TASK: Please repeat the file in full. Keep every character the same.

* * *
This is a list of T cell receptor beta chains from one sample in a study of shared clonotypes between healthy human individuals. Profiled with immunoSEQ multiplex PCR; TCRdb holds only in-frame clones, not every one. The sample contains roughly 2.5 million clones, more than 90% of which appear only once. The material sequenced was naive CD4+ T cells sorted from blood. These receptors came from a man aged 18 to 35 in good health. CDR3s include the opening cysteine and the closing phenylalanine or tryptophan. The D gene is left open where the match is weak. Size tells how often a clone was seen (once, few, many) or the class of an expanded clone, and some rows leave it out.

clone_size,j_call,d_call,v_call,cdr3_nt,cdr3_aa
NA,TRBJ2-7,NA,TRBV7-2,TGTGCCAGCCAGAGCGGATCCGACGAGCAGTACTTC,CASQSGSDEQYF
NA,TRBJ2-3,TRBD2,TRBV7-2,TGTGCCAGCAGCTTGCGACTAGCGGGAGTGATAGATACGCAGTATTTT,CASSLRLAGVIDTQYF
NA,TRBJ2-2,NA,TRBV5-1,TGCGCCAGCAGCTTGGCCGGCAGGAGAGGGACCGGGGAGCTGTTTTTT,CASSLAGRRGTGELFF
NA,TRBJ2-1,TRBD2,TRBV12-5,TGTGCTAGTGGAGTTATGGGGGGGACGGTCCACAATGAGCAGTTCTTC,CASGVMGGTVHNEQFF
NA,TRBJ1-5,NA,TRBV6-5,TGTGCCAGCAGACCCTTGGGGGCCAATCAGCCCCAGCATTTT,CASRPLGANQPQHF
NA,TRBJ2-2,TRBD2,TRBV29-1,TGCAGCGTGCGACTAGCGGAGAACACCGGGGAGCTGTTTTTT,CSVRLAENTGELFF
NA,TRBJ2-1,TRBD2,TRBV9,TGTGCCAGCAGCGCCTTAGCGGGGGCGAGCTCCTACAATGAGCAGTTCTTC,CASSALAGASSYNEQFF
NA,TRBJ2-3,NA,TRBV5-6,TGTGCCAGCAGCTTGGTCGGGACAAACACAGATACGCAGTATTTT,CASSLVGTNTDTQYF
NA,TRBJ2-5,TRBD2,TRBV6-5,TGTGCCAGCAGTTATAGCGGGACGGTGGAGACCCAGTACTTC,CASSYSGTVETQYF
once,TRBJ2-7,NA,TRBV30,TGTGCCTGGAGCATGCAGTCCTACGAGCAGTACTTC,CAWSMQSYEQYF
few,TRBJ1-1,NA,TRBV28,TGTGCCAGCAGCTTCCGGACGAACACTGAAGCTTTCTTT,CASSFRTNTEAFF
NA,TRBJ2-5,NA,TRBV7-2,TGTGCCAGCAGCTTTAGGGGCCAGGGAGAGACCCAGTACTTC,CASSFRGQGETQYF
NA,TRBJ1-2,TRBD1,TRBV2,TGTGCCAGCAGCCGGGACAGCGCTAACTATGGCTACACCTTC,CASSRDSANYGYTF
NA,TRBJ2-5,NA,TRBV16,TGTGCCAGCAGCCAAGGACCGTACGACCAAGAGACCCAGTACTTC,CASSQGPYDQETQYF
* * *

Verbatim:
This is a list of T cell receptor beta chains from one sample in a study of shared clonotypes between healthy human individuals. Profiled with immunoSEQ multiplex PCR; TCRdb holds only in-frame clones, not every one. The sample contains roughly 2.5 million clones, more than 90% of which appear only once. The material sequenced was naive CD4+ T cells sorted from blood. These receptors came from a man aged 18 to 35 in good health. CDR3s include the opening cysteine and the closing phenylalanine or tryptophan. The D gene is left open where the match is weak. Size tells how often a clone was seen (once, few, many) or the class of an expanded clone, and some rows leave it out.

clone_size,j_call,d_call,v_call,cdr3_nt,cdr3_aa
NA,TRBJ2-7,NA,TRBV7-2,TGTGCCAGCCAGAGCGGATCCGACGAGCAGTACTTC,CASQSGSDEQYF
NA,TRBJ2-3,TRBD2,TRBV7-2,TGTGCCAGCAGCTTGCGACTAGCGGGAGTGATAGATACGCAGTATTTT,CASSLRLAGVIDTQYF
NA,TRBJ2-2,NA,TRBV5-1,TGCGCCAGCAGCTTGGCCGGCAGGAGAGGGACCGGGGAGCTGTTTTTT,CASSLAGRRGTGELFF
NA,TRBJ2-1,TRBD2,TRBV12-5,TGTGCTAGTGGAGTTATGGGGGGGACGGTCCACAATGAGCAGTTCTTC,CASGVMGGTVHNEQFF
NA,TRBJ1-5,NA,TRBV6-5,TGTGCCAGCAGACCCTTGGGGGCCAATCAGCCCCAGCATTTT,CASRPLGANQPQHF
NA,TRBJ2-2,TRBD2,TRBV29-1,TGCAGCGTGCGACTAGCGGAGAACACCGGGGAGCTGTTTTTT,CSVRLAENTGELFF
NA,TRBJ2-1,TRBD2,TRBV9,TGTGCCAGCAGCGCCTTAGCGGGGGCGAGCTCCTACAATGAGCAGTTCTTC,CASSALAGASSYNEQFF
NA,TRBJ2-3,NA,TRBV5-6,TGTGCCAGCAGCTTGGTCGGGACAAACACAGATACGCAGTATTTT,CASSLVGTNTDTQYF
NA,TRBJ2-5,TRBD2,TRBV6-5,TGTGCCAGCAGTTATAGCGGGACGGTGGAGACCCAGTACTTC,CASSYSGTVETQYF
once,TRBJ2-7,NA,TRBV30,TGTGCCTGGAGCATGCAGTCCTACGAGCAGTACTTC,CAWSMQSYEQYF
few,TRBJ1-1,NA,TRBV28,TGTGCCAGCAGCTTCCGGACGAACACTGAAGCTTTCTTT,CASSFRTNTEAFF
NA,TRBJ2-5,NA,TRBV7-2,TGTGCCAGCAGCTTTAGGGGCCAGGGAGAGACCCAGTACTTC,CASSFRGQGETQYF
NA,TRBJ1-2,TRBD1,TRBV2,TGTGCCAGCAGCCGGGACAGCGCTAACTATGGCTACACCTTC,CASSRDSANYGYTF
NA,TRBJ2-5,NA,TRBV16,TGTGCCAGCAGCCAAGGACCGTACGACCAAGAGACCCAGTACTTC,CASSQGPYDQETQYF